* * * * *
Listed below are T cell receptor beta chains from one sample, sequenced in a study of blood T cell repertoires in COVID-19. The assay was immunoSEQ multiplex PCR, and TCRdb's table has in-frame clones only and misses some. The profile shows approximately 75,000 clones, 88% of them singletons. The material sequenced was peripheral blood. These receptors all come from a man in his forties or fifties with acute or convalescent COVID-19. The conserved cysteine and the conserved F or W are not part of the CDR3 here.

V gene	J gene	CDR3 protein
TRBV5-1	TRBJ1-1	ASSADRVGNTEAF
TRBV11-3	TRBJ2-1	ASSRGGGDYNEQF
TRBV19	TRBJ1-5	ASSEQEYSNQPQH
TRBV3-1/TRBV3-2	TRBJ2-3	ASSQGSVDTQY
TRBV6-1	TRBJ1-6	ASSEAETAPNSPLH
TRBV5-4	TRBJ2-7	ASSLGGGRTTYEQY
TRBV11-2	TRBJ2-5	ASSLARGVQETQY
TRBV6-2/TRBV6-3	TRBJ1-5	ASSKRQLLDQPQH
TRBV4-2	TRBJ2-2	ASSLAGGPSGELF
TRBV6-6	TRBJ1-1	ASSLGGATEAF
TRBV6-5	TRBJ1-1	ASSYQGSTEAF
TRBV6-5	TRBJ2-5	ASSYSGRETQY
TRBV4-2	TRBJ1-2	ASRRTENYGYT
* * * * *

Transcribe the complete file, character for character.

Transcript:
Listed below are T cell receptor beta chains from one sample, sequenced in a study of blood T cell repertoires in COVID-19. The assay was immunoSEQ multiplex PCR, and TCRdb's table has in-frame clones only and misses some. The profile shows approximately 75,000 clones, 88% of them singletons. The material sequenced was peripheral blood. These receptors all come from a man in his forties or fifties with acute or convalescent COVID-19. The conserved cysteine and the conserved F or W are not part of the CDR3 here.

V gene	J gene	CDR3 protein
TRBV5-1	TRBJ1-1	ASSADRVGNTEAF
TRBV11-3	TRBJ2-1	ASSRGGGDYNEQF
TRBV19	TRBJ1-5	ASSEQEYSNQPQH
TRBV3-1/TRBV3-2	TRBJ2-3	ASSQGSVDTQY
TRBV6-1	TRBJ1-6	ASSEAETAPNSPLH
TRBV5-4	TRBJ2-7	ASSLGGGRTTYEQY
TRBV11-2	TRBJ2-5	ASSLARGVQETQY
TRBV6-2/TRBV6-3	TRBJ1-5	ASSKRQLLDQPQH
TRBV4-2	TRBJ2-2	ASSLAGGPSGELF
TRBV6-6	TRBJ1-1	ASSLGGATEAF
TRBV6-5	TRBJ1-1	ASSYQGSTEAF
TRBV6-5	TRBJ2-5	ASSYSGRETQY
TRBV4-2	TRBJ1-2	ASRRTENYGYT